Bone marrow malignancies as paradigms of dysfunctional cell adhesion mechanisms

Sérgio Jerónimo Rodrigues Dias

Abstract


In adult bone marrow (BM), hematopoietic stem/progenitor cells (HSPCs) reside in micro-environments which provide instructions for self-renewal, survival, proliferation, differentiation and migration. Adequate response to such complex signals implies communication between HSCs, BM stroma and extracellular matrix molecules (ECM). This is achieved mainly through adhesion molecules. Malignant hematopoietic cells also interact with the BM microenvironment, which provides them with proliferative and survival advantages. Most of the studies on haematological diseases describe cell-ECM interactions as key mechanisms in tumor progression, while genetic alterations of HSC are considered major initiators of the malignant process. However, accumulating evidence suggests that an altered BM microenvironment provides anomalous cell adhesion signals, facilitating tumor initiation. Myeloproliferative and myelodysplastic syndromes are good examples of hematological disorders where alterations in BM microenvironment may play an important role in disease initiation. This review discusses the role for adhesion signals in regulating the BM microenvironment in normalcy and disease.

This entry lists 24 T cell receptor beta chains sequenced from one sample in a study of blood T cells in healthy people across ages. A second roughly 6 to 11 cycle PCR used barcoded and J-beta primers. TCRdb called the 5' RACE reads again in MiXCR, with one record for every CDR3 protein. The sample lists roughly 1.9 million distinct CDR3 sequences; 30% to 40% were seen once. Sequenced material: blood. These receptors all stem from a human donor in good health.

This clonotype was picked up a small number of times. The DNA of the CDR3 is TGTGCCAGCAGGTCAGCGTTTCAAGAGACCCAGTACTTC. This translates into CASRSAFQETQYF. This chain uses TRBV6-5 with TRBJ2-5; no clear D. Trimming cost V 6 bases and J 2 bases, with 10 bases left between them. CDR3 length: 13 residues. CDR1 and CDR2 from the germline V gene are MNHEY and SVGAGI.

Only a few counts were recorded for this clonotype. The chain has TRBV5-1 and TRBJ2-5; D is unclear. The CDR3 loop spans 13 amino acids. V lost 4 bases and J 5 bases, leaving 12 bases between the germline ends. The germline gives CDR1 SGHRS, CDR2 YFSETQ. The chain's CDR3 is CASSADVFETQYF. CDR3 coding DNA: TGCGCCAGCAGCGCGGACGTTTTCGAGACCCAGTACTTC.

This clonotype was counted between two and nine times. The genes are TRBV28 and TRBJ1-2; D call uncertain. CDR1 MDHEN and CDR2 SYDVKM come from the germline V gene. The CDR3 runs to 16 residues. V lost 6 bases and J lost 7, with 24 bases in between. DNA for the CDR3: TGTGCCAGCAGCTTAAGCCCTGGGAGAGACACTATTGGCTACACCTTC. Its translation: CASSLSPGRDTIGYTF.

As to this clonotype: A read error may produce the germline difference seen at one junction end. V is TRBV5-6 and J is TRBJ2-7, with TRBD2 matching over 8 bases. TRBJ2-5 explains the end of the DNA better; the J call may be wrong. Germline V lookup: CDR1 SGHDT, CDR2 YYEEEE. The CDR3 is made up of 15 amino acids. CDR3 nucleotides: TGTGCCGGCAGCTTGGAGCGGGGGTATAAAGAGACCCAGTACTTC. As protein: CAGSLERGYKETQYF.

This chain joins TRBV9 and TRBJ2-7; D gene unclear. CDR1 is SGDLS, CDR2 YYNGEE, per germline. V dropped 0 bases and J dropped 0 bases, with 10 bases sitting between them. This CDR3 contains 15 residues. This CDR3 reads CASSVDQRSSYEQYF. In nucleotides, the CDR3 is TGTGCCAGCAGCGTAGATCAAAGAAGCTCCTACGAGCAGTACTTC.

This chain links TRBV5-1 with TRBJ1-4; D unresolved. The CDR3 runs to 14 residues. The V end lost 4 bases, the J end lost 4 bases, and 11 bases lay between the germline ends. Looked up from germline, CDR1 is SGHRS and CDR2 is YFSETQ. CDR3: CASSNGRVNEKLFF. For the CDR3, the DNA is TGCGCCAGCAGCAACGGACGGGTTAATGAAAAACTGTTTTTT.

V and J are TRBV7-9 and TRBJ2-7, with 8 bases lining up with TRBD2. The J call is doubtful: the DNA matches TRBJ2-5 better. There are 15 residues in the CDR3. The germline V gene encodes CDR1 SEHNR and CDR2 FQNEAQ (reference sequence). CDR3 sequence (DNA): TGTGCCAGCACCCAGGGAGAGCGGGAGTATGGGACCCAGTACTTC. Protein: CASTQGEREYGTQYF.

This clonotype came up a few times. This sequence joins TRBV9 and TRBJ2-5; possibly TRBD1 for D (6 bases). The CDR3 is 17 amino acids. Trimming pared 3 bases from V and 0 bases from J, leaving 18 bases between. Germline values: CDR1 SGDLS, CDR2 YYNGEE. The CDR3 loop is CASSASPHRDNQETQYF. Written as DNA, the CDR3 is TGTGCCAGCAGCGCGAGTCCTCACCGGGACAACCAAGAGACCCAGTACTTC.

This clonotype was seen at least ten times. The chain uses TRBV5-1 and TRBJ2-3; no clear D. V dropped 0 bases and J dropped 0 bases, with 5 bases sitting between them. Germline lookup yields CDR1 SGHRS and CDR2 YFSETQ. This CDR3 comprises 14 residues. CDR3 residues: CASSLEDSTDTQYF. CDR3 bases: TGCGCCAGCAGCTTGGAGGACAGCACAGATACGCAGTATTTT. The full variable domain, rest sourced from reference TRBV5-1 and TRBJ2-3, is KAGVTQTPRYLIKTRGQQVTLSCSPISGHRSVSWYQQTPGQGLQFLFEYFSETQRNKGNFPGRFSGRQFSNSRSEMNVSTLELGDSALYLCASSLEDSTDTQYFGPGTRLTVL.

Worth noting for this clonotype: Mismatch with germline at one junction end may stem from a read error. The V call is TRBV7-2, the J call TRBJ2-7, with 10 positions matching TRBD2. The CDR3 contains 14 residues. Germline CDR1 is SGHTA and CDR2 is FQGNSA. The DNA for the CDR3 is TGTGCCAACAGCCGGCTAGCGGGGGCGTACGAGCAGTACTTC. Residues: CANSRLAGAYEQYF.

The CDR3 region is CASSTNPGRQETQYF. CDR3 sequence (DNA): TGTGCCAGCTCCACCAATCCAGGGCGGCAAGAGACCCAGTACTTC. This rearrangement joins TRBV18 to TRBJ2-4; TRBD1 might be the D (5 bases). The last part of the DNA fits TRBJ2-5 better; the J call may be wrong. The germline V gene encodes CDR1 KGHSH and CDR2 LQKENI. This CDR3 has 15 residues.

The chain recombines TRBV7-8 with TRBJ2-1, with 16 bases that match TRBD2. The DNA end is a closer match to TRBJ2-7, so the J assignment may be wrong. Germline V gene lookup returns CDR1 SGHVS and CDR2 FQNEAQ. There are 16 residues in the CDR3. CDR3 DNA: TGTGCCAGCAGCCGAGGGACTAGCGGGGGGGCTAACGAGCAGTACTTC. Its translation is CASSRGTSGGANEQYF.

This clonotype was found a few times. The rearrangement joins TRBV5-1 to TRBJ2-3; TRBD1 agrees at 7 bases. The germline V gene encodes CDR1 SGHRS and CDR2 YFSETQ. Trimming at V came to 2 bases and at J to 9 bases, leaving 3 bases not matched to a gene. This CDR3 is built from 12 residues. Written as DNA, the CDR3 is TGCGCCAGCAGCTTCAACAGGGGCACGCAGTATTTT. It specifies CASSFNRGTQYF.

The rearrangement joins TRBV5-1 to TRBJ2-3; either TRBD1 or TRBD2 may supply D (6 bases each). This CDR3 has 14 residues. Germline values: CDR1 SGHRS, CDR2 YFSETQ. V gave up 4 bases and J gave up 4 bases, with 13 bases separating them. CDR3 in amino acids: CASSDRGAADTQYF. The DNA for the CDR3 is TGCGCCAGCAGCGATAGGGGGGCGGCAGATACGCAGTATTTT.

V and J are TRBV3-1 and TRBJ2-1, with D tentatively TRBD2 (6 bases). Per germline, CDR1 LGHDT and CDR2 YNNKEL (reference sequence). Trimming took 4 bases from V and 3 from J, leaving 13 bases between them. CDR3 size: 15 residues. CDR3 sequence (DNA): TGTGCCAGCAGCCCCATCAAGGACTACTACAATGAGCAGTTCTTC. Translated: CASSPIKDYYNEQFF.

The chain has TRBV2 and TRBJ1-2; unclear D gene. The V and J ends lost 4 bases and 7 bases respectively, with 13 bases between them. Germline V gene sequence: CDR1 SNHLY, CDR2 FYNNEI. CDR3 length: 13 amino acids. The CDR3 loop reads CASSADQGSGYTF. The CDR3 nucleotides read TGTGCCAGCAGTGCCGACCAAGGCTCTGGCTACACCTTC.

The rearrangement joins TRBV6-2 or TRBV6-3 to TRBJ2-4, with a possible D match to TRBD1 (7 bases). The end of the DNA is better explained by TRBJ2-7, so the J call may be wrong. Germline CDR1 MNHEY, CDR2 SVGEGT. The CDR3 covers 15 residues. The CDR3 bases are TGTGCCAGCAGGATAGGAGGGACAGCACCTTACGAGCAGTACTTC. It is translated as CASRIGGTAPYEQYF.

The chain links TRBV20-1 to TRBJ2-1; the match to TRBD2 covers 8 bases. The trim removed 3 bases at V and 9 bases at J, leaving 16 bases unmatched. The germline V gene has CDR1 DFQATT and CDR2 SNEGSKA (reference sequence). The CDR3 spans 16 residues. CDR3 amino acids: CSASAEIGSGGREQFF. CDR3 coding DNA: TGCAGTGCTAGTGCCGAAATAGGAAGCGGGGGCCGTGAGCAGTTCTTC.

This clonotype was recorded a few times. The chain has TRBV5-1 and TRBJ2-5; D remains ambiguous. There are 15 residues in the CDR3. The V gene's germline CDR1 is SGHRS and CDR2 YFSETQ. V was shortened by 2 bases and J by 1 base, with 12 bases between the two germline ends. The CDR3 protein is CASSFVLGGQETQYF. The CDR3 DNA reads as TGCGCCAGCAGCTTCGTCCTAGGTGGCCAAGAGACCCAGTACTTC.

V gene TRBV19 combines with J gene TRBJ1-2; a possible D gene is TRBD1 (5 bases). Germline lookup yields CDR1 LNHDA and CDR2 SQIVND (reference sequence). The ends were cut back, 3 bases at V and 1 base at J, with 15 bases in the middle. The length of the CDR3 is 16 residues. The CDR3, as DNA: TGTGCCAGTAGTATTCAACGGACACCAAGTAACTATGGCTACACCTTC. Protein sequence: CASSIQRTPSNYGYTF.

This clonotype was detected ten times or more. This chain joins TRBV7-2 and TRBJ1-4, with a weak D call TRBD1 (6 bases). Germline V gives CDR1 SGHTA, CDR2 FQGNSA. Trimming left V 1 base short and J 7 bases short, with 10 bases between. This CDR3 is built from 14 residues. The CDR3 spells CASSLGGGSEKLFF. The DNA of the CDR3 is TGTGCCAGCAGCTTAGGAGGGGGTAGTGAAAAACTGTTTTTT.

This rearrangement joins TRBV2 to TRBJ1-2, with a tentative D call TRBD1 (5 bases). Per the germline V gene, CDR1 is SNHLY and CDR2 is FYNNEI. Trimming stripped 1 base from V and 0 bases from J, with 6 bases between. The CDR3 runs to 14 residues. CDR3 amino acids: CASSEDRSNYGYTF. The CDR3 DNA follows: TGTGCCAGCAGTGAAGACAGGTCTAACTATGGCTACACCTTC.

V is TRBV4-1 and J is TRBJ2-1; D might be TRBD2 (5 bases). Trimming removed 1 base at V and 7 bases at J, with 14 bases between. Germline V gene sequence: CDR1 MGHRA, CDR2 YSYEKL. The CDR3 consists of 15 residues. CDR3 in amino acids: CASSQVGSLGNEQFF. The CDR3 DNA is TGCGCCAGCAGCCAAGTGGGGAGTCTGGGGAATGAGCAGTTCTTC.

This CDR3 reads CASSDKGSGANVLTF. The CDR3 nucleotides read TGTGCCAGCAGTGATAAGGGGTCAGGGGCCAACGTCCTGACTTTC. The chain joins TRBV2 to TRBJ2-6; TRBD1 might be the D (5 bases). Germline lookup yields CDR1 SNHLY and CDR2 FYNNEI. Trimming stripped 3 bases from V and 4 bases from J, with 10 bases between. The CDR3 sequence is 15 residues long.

Full Text: PDF DOI: 10.5430/jhm.v2n1p19

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Journal of Hematological Malignancies
ISSN 1925-4024 (Print)   ISSN 1925-4032 (Online)
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